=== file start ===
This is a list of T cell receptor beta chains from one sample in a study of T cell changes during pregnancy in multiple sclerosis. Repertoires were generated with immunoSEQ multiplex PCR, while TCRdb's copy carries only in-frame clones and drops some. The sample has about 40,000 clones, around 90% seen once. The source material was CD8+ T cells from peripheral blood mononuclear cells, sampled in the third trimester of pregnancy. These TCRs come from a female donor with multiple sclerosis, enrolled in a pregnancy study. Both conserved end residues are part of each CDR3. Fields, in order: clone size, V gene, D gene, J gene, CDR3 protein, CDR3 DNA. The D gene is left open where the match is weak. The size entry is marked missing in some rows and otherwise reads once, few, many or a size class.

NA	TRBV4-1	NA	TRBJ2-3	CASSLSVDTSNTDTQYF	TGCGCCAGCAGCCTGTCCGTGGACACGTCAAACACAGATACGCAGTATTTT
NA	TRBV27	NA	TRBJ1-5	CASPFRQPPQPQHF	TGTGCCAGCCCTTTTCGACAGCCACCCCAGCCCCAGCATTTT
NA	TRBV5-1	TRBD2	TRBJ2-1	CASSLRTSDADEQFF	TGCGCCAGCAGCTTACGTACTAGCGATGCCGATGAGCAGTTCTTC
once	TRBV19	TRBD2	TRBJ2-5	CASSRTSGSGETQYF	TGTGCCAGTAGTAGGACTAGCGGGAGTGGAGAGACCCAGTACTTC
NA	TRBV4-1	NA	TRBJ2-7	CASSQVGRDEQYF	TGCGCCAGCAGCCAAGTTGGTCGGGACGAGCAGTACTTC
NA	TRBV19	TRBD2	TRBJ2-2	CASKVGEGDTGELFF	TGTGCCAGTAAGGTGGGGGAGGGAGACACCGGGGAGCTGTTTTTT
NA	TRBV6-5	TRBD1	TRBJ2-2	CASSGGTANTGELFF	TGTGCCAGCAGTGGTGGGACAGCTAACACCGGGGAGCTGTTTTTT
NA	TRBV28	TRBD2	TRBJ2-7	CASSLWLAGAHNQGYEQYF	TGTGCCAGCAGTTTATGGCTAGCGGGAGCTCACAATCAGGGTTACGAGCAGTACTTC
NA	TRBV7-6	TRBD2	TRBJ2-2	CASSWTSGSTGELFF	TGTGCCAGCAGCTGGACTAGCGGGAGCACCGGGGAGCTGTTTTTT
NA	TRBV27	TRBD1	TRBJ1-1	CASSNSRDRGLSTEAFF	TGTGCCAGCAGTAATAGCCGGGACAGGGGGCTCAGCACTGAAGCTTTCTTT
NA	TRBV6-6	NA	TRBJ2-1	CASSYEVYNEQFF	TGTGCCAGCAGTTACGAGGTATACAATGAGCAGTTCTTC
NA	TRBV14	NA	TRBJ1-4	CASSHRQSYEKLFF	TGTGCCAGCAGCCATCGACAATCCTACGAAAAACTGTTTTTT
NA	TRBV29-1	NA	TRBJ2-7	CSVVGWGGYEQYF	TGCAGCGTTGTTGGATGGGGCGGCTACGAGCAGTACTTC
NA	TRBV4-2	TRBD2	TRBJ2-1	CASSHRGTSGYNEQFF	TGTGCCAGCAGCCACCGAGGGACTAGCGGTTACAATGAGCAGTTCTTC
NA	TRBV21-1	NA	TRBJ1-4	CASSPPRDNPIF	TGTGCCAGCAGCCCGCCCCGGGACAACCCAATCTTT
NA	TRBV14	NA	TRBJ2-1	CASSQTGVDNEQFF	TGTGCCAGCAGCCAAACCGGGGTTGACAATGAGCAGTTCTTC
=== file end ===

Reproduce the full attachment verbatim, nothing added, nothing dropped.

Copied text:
This is a list of T cell receptor beta chains from one sample in a study of T cell changes during pregnancy in multiple sclerosis. Repertoires were generated with immunoSEQ multiplex PCR, while TCRdb's copy carries only in-frame clones and drops some. The sample has about 40,000 clones, around 90% seen once. The source material was CD8+ T cells from peripheral blood mononuclear cells, sampled in the third trimester of pregnancy. These TCRs come from a female donor with multiple sclerosis, enrolled in a pregnancy study. Both conserved end residues are part of each CDR3. Fields, in order: clone size, V gene, D gene, J gene, CDR3 protein, CDR3 DNA. The D gene is left open where the match is weak. The size entry is marked missing in some rows and otherwise reads once, few, many or a size class.

NA	TRBV4-1	NA	TRBJ2-3	CASSLSVDTSNTDTQYF	TGCGCCAGCAGCCTGTCCGTGGACACGTCAAACACAGATACGCAGTATTTT
NA	TRBV27	NA	TRBJ1-5	CASPFRQPPQPQHF	TGTGCCAGCCCTTTTCGACAGCCACCCCAGCCCCAGCATTTT
NA	TRBV5-1	TRBD2	TRBJ2-1	CASSLRTSDADEQFF	TGCGCCAGCAGCTTACGTACTAGCGATGCCGATGAGCAGTTCTTC
once	TRBV19	TRBD2	TRBJ2-5	CASSRTSGSGETQYF	TGTGCCAGTAGTAGGACTAGCGGGAGTGGAGAGACCCAGTACTTC
NA	TRBV4-1	NA	TRBJ2-7	CASSQVGRDEQYF	TGCGCCAGCAGCCAAGTTGGTCGGGACGAGCAGTACTTC
NA	TRBV19	TRBD2	TRBJ2-2	CASKVGEGDTGELFF	TGTGCCAGTAAGGTGGGGGAGGGAGACACCGGGGAGCTGTTTTTT
NA	TRBV6-5	TRBD1	TRBJ2-2	CASSGGTANTGELFF	TGTGCCAGCAGTGGTGGGACAGCTAACACCGGGGAGCTGTTTTTT
NA	TRBV28	TRBD2	TRBJ2-7	CASSLWLAGAHNQGYEQYF	TGTGCCAGCAGTTTATGGCTAGCGGGAGCTCACAATCAGGGTTACGAGCAGTACTTC
NA	TRBV7-6	TRBD2	TRBJ2-2	CASSWTSGSTGELFF	TGTGCCAGCAGCTGGACTAGCGGGAGCACCGGGGAGCTGTTTTTT
NA	TRBV27	TRBD1	TRBJ1-1	CASSNSRDRGLSTEAFF	TGTGCCAGCAGTAATAGCCGGGACAGGGGGCTCAGCACTGAAGCTTTCTTT
NA	TRBV6-6	NA	TRBJ2-1	CASSYEVYNEQFF	TGTGCCAGCAGTTACGAGGTATACAATGAGCAGTTCTTC
NA	TRBV14	NA	TRBJ1-4	CASSHRQSYEKLFF	TGTGCCAGCAGCCATCGACAATCCTACGAAAAACTGTTTTTT
NA	TRBV29-1	NA	TRBJ2-7	CSVVGWGGYEQYF	TGCAGCGTTGTTGGATGGGGCGGCTACGAGCAGTACTTC
NA	TRBV4-2	TRBD2	TRBJ2-1	CASSHRGTSGYNEQFF	TGTGCCAGCAGCCACCGAGGGACTAGCGGTTACAATGAGCAGTTCTTC
NA	TRBV21-1	NA	TRBJ1-4	CASSPPRDNPIF	TGTGCCAGCAGCCCGCCCCGGGACAACCCAATCTTT
NA	TRBV14	NA	TRBJ2-1	CASSQTGVDNEQFF	TGTGCCAGCAGCCAAACCGGGGTTGACAATGAGCAGTTCTTC